Which accommodation would you choose?

Black Friday shopping in Vietnam

I pull into Bien Hoa, Vietnam and I wonder why the first thing I see is a giant Christmas tree in front of the four story mall, and why are the words BLACK FRIDAY written on the windows?  That’s an American Christmas shopping tradition that occurs on the day after Thanksgiving. Am I in America or Vietnam? I thought this was a communist country. They’re not allowed to have churches or stuff like that over here are they?

Actually, they are. I’ve only been in Vietnam 2 days and already one of my preconceived notions has been debunked! This is the reason I chose immersion travel. I would never have seen this obscure town if I was on a tourist bus in Saigon or Dalat.  Instead, I’m in Bien Hoa, described as a small town of 1,000,000 people outside of Saigon/Ho Chi Minh City. I’m teaching English here with 16 teachers from USA, UK and South Africa ranging from the ages of 22-65. So, not only do I get to experience this culture, but I get to learn about UK and South Africa too, plus hear my own language spoken in different accents. Here is something I learned already. Look at this word: travel. British English doubles the letter L when conjugating: traveling vs. travelling. traveler vs. traveller. So if you are not from the USA and you think the word looks odd, that’s why. Most of my newly made friends have traveled here alone, some for the first time internationally.

Ben Hoa was the airfield during the Vietnam War. Some of my older friends and relatives were not happy upon hearing the name of this town again. My biggest memory of the war is that my friend’s big brother was killed here. Every time I go to a Vietnam war memorial I run my fingers over his name. Vietnam seems to have forgiven the Americans for their part in the war and if you talk to some of the Americans working and volunteering over here, you will find that many of them are here because of what happened during the war and as Americans, they feel they should give something back.

Here’s some more culture I learned in my 2nd day. Let me give you an example of a typical interaction in Vietnamese culture. My friend, Bao Anh arranged our taxi from HCMC to Bien Hoa. The driver assured her that he knew the hotel location. He didn’t! He dropped us off at our address and left, but it was a private residence, not our hotel. Here’s how the next hour went: The suitcases are marched along the street searching for the correct address. A nice lady who was working at her outdoor food cart takes pity and drives off on her motor bike to find the address. She finds the address and sends me back in the same direction, but it ends up being the same private residence. I trudge back to her shop, where she gives up and places me in another cab, etc.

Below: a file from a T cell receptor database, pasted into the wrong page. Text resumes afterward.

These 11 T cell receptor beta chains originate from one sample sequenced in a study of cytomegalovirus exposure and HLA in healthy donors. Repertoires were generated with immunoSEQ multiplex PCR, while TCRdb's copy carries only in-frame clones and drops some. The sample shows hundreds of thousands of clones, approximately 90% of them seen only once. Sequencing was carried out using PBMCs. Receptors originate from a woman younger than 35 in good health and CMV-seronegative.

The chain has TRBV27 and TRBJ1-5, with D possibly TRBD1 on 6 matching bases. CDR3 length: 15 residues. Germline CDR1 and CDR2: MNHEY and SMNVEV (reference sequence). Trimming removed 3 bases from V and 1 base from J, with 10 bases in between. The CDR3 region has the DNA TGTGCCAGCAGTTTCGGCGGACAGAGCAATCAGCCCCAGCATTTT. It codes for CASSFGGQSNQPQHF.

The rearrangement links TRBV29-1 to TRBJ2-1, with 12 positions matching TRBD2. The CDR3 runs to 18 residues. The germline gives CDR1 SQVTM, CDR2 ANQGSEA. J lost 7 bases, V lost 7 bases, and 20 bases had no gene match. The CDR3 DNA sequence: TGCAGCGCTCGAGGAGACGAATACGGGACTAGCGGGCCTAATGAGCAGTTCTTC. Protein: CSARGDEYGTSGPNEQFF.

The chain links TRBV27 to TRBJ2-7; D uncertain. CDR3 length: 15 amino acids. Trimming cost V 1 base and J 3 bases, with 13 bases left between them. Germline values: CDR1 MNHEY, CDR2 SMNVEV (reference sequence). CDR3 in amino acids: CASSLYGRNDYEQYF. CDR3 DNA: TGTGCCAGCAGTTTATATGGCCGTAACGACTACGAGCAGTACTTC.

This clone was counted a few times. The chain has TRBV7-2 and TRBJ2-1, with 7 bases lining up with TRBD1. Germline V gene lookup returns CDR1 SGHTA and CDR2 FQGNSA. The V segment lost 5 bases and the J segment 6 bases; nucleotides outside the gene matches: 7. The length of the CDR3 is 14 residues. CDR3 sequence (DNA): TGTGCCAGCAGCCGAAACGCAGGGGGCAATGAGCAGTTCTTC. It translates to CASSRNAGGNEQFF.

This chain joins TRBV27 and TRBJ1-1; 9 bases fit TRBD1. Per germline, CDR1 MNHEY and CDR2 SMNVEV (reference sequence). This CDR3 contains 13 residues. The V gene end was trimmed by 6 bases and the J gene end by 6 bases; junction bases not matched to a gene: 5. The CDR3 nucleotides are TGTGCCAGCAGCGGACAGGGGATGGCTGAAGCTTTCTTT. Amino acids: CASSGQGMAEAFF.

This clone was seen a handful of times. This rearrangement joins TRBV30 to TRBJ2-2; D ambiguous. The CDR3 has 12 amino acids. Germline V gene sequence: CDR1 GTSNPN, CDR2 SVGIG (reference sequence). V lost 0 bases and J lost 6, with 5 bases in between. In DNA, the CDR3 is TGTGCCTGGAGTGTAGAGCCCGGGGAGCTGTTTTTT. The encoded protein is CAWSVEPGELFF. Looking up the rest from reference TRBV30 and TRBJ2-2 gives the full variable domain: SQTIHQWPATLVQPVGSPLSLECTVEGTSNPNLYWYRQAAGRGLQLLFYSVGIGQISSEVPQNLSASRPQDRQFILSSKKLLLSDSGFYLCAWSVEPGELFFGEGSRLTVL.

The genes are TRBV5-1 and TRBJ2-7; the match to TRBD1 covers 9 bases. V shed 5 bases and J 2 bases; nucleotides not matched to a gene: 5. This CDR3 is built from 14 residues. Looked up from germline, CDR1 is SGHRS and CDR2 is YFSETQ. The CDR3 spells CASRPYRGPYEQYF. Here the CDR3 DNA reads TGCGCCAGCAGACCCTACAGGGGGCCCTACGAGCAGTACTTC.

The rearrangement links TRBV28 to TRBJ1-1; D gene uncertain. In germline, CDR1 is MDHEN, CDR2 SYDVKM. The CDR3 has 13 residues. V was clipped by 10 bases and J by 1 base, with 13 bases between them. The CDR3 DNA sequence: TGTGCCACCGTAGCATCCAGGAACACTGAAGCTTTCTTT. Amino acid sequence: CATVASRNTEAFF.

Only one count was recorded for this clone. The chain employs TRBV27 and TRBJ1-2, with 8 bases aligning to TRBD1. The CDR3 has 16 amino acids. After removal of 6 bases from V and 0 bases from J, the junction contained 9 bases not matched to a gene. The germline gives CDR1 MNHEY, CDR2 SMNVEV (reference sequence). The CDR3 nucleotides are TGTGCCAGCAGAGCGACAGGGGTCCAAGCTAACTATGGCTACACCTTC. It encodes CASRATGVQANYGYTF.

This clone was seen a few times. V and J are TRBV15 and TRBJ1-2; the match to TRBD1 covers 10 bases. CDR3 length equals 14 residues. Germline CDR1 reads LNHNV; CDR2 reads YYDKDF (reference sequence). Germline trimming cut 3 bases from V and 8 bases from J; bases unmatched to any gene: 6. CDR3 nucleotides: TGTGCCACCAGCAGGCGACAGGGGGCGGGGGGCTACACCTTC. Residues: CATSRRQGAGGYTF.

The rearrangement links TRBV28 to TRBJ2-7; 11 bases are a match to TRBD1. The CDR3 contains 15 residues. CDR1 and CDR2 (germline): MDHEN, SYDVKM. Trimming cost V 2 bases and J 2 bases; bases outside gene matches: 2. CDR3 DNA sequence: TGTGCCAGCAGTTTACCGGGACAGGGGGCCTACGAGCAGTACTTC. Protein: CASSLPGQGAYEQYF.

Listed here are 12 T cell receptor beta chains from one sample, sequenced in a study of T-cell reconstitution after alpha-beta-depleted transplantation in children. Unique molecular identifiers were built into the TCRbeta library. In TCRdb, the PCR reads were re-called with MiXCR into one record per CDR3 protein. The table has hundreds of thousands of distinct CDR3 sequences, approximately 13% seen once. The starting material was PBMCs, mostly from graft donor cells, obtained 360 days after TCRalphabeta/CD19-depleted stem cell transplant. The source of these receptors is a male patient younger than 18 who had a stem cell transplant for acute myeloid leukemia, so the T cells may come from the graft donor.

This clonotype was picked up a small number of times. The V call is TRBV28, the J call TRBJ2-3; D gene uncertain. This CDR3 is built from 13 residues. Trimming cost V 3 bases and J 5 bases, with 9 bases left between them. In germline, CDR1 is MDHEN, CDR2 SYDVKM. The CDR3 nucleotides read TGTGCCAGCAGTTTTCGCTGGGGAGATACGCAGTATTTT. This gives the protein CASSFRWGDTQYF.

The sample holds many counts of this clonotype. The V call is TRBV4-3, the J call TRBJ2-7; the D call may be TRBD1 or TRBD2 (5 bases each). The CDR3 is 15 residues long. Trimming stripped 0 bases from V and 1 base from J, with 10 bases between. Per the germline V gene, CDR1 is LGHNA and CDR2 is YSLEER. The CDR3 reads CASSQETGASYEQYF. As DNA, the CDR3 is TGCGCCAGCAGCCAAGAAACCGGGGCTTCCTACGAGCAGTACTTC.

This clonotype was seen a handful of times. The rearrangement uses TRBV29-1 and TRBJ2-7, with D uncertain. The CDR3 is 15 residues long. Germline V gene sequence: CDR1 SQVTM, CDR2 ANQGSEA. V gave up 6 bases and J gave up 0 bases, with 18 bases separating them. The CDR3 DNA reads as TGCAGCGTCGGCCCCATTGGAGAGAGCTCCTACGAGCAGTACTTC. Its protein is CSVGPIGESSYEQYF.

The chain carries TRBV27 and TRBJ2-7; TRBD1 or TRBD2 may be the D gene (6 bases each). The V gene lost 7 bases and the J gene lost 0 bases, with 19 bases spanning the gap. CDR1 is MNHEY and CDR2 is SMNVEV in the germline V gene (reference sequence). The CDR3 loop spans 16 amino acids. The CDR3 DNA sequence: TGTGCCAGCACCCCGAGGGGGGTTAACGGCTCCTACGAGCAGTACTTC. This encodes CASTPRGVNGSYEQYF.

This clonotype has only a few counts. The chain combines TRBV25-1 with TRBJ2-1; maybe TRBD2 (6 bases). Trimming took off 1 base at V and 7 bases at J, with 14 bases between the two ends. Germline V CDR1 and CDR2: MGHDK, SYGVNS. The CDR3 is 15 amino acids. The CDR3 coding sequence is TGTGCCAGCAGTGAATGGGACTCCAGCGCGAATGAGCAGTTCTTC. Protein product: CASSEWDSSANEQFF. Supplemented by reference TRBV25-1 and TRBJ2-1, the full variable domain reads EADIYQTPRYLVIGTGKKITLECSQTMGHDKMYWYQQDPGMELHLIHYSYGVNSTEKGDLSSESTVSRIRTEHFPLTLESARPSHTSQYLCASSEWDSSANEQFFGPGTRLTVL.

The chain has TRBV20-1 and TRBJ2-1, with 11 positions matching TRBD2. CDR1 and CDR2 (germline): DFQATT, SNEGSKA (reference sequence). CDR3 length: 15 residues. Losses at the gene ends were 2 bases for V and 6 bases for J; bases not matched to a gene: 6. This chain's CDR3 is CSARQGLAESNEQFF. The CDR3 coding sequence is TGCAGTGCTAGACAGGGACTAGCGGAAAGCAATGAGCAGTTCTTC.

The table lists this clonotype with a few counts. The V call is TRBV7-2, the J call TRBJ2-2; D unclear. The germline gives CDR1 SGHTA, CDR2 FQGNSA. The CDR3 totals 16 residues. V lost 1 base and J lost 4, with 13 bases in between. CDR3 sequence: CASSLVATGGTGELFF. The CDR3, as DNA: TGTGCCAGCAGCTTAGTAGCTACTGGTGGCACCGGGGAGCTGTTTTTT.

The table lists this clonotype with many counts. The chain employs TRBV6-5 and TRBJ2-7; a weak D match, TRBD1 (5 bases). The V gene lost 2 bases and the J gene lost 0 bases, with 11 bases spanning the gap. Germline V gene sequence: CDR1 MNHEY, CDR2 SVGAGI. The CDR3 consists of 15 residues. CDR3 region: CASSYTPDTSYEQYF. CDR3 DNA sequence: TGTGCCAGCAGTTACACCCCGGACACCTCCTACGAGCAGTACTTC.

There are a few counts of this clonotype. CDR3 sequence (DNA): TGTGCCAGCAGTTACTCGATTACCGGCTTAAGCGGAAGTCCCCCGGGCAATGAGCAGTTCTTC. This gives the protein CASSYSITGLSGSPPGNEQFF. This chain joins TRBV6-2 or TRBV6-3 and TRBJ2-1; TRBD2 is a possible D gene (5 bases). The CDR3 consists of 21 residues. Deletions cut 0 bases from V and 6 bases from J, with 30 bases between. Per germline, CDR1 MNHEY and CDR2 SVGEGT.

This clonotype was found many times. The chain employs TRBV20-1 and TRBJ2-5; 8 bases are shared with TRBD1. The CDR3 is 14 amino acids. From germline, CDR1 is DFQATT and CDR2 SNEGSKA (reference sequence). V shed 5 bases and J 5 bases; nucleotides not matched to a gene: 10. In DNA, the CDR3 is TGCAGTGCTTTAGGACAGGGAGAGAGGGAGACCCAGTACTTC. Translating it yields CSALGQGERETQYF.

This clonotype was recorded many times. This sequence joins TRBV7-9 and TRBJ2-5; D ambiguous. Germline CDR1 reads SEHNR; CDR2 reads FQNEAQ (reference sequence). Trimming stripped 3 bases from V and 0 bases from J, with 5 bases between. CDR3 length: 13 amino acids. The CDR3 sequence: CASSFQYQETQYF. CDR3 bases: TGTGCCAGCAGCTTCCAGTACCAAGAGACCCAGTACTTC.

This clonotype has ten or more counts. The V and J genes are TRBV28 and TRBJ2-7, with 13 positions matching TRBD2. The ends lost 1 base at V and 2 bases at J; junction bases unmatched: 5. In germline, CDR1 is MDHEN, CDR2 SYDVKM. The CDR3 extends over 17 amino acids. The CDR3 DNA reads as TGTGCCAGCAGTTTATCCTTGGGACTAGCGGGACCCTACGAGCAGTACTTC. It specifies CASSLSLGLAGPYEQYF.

Culture Tip: What ever questions you ask of a Vietnamese, the answer will be YES.  In Vietnamese culture, it is rude to say no, or “I don’t know how to do something”. Be aware of this so you don’t end up being stranded somewhere…or hopping on a bike without working brakes, or …..the myriad of other problems you will see me encounter when you follow this blog.

What do you know about Vietnam?

What downhill skiers understand about navigating Vietnam traffic

What kind of insanity is this Ho Chi Minh City, Vietnam traffic, it’s…it’s….it’s snowskiing.! Yes, that’s it! It’s the black diamond run at the ski resort and the pedestrian trying to cross the street is the snow bunny, you know, the beginning skier who cuts across the path of on-coming skiers. I used to be a ski instructors so I can tell you that it is the responsibility of the skier who is uphill to avoid those in their path. The Vietnamese driver is the uphill skier and the snow bunny is the pedestrian crossing their path. The advanced skiers can recognize the snow bunny in their path and avoid them, but only if the bunny proceeds steadily along a single trajectory, and doesn’t stop, or turn back, or fall. Only this way can the drivers track the bunny’s movement and adjust their own trajectory allowing him to reach his destination unharmed. This works only with advanced skiers, try it on the bunny hill and you’ll be smashed. For this reason, I deem the Vietnamese drivers as the most advanced drivers in the world!  

What is the most frightening traffic you have experienced as a pedestrian? If you haven’t been to Vietnam, I’m guessing that anything you have seen pales in comparison to HCMC or Hanoi. Back in the 1970’s, Asian traffic consisted of bicycles and walking. Maybe you’ve seen old black and white footage of Asian streets filled to the brim with bikes. Those were the calm and quiet times. Read this quote from a National Geographic photographer describing Vietnam’s streets in 1973.  “It was silent. It was all bicycle traffic or people walking, so there wasn’t much on the streets to hear.”

It’s anything but silent now and almost nobody walks anywhere. Those bicycles have been replaced by 40 million loud, roaring, polluting, constantly-horn-honking motorcycles and scooters. This description from Cate Kennedy of the newspaper, The Australian, is a more apt description of what I am experiencing today: “Amid the honking, blaring, shouting, and gesturing, jackhammers will be going about their business, ­endlessly hacking up old concrete to make way for new, exposing pipes in the gutter, water flowing and pooling, the gas bottle heating the boiling oil vibrating and teetering. And all of it threatening, to my bumpkin eyes, to go arse-up in the most cataclysmic way imaginable, every moment”.